We were leaving the YMCA one morning, and just as we were walking out the door, my younger daughter insisted that she carry the diaper bag. The bag is too heavy for me at times, so the fact that my 33-pound little girl wanted to walk out to the parking lot with it was laughable. When I told her that I doubted she could handle it, I got a look of death and could see the stone cold resolve forming a cloak of determination around her. She heaved both handle straps around her shoulders and marched out of the gym with the bag on, back-pack style. It was pretty impressive.

Not to be outdone by his sister, my little guy ran ahead and had to be the one to open the exit door for us. As timing would have it, a charter bus of NAIA female basketball players pulled up, just as we were leaving. My son insisted on staying put and holding the door for all thirty-some players and coaches. We were late and I told him to come on, but he ignored me and stubbornly held the door open for everyone. It took six whole minutes before he became satisfied and gave up his pilgrimage as a doorstop.

Those are examples of times when raising a strong-minded child warms my heart and my conscience. Unfortunately, the not-so-great times can often outweigh the good times. Strong-willed kids can be handfuls.

My children are no exception, especially my two younger ones who talk back a lot and question the majority of requests. Their feelings get so hurt when you don’t agree with them that tantrums usually ensue. We used to call my daughter the noon whistle when she was two years old because that is how her wail sounded whenever she did not get her way at home. My son is not yet three and constantly tattles on my husband and me for being mean. We also hear, “You no fair” quite a bit.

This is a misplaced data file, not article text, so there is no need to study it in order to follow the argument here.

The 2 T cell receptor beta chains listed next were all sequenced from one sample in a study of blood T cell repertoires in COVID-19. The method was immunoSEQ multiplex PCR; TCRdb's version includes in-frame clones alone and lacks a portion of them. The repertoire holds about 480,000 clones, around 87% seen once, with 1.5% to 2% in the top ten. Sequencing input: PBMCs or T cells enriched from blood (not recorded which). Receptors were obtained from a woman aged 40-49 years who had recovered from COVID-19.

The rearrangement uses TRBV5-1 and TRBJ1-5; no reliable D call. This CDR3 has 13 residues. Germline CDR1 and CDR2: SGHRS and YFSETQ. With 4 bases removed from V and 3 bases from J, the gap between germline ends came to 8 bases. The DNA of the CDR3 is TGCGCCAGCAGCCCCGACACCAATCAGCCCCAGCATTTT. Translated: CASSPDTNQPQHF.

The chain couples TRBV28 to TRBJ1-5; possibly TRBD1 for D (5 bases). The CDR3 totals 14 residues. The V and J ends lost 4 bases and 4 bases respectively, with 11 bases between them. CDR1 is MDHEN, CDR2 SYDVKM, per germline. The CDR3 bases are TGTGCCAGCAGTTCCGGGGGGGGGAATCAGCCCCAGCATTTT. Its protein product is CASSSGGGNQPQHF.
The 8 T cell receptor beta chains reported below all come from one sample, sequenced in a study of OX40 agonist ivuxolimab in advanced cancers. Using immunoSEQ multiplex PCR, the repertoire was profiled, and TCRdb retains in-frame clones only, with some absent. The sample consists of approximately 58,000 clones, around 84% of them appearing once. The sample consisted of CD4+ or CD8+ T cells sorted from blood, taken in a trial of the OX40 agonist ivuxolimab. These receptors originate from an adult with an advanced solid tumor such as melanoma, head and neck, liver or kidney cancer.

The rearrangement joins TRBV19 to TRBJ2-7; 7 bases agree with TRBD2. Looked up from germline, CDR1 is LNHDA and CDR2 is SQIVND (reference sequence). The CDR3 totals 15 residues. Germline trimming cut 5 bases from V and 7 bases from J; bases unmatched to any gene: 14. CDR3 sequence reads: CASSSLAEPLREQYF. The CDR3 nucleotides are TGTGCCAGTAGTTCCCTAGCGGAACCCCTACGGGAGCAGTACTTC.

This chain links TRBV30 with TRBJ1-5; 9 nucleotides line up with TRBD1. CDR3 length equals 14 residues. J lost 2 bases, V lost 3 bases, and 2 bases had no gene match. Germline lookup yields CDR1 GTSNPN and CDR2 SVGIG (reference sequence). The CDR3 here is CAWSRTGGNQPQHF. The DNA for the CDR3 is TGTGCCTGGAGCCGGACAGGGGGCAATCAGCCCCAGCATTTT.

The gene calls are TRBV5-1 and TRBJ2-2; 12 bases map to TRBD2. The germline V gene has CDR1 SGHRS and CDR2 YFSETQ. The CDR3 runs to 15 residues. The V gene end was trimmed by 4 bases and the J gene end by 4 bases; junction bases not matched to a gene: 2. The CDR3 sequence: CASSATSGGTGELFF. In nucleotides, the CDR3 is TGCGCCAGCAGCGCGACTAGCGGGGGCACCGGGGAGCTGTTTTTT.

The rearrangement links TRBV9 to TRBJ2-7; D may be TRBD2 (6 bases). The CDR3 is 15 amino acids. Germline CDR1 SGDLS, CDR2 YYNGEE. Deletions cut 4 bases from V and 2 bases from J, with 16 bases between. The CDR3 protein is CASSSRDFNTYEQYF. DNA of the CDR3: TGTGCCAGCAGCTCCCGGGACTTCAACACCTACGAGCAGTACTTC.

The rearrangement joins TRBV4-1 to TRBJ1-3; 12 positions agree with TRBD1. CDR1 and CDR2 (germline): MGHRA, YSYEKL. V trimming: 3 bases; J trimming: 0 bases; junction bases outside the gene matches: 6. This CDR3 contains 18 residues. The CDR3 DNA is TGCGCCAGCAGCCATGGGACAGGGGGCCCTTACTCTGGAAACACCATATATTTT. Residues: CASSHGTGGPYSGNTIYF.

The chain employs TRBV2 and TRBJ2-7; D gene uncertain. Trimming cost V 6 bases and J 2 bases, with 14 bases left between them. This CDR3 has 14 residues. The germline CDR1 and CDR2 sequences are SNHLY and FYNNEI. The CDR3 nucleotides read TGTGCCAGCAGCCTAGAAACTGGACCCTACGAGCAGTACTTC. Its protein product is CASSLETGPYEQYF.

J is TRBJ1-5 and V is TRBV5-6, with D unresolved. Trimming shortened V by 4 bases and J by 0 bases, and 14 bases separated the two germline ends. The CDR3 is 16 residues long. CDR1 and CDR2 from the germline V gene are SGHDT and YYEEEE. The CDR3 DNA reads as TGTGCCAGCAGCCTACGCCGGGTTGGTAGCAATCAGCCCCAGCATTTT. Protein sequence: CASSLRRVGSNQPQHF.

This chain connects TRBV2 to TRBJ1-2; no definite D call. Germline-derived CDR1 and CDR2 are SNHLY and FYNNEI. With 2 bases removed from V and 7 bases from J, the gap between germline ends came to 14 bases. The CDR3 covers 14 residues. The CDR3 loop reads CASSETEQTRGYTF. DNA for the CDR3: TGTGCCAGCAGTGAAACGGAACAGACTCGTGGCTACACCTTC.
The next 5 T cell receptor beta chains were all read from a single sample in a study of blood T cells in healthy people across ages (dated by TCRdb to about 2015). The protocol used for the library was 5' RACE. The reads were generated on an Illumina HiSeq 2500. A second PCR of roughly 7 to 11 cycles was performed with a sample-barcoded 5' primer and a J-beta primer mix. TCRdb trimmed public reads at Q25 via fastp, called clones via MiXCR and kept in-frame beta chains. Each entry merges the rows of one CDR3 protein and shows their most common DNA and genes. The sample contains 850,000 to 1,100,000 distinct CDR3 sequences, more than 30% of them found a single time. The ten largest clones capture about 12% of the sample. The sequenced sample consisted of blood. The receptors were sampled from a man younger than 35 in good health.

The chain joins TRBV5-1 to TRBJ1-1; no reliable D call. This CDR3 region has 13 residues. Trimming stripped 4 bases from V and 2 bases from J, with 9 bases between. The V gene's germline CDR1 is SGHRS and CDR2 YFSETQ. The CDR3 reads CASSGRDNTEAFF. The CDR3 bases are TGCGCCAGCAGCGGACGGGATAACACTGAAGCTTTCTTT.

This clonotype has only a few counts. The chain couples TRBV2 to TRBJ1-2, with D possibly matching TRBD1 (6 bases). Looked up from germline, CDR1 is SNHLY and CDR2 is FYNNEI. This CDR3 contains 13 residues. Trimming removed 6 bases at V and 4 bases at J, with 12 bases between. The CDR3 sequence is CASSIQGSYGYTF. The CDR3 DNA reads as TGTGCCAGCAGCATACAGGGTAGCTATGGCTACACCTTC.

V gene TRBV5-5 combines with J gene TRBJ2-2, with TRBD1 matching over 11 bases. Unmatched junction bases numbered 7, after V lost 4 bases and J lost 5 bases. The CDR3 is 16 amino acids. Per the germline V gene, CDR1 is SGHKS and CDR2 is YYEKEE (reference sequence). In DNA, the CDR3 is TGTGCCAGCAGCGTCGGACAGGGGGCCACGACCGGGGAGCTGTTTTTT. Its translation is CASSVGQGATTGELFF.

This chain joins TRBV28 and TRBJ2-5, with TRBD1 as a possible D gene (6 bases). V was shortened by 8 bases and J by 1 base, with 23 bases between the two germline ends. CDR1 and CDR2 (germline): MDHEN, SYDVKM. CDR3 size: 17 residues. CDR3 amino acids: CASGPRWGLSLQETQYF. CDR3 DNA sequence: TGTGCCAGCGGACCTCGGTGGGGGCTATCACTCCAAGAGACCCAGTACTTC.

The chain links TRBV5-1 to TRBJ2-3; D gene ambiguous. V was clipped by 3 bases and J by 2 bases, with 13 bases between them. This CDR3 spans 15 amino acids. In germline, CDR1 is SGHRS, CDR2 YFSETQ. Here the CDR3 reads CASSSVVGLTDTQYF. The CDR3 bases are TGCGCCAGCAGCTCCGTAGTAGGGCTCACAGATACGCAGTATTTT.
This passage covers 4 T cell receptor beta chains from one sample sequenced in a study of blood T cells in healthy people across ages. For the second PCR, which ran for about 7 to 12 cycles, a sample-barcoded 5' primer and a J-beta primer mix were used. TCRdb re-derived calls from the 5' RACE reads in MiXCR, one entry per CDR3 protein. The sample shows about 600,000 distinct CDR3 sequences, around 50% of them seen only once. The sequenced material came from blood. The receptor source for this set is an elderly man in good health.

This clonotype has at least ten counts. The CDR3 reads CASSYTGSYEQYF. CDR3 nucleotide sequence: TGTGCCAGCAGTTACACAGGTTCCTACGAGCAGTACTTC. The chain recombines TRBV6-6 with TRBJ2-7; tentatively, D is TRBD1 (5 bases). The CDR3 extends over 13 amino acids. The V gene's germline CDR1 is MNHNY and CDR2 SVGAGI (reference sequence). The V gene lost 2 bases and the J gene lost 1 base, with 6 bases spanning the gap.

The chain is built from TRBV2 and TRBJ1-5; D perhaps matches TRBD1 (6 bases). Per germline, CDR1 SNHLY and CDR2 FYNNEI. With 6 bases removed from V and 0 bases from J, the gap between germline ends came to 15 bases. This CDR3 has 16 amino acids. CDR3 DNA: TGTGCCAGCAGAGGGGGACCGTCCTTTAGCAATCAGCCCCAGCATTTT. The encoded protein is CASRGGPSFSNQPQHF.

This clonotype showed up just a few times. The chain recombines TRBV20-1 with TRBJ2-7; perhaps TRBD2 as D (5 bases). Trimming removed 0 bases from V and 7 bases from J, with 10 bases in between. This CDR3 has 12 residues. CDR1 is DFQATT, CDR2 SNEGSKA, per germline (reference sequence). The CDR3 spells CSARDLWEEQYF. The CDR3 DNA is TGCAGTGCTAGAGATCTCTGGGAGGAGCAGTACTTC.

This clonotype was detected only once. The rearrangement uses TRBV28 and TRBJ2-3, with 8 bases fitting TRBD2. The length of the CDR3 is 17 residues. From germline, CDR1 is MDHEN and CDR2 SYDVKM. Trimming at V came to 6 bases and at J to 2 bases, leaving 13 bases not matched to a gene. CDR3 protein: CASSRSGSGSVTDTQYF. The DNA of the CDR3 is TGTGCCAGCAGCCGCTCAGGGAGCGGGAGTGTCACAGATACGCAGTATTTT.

Strong willed kids can be annoying and stressful. There are a lot of days I feel the need to go Kate Plus Eight on their tiny little butts because I already said no to playing outside in the rain and coloring with permanent markers (why do I even have any of these in my house, let alone in the coloring drawer?). It is during these moments that I feel my own headstrong ways taking over and refusing to listen. It is also during these times that if I could self-reflect for a bit, I would see myself in my kids. We all want our way, we all want to be the boss at times, and we definitely are all deserving of a time-out in certain situations.

So while I get nervous about my kids alienating friends or being disrespectful in their quest for being heard, I also understand that it is their personality. Maybe being strong-willed will make them better competitors or good negotiators. Or maybe it will all backfire and they will get a big helping of being grounded for life. Either way, I hope I am listening and stepping in at the right times and not squashing the strong-minded resolve that makes them mine. 

This post was originally published on Family Footnote

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About the Author

Kelly J. Riibe has three kiddos, a husband, a dog, and a mildly curbed addiction to Diet Coke. Keeping busy for her involves staying home with her children and also finding work as a freelance writer. She has been published in Nebraska Magazine, Heels on a Farm, MockMom, and is the co-writer for the blog Family Footnote. Her twitter handles are: @familyfootnote and @KJRiibe.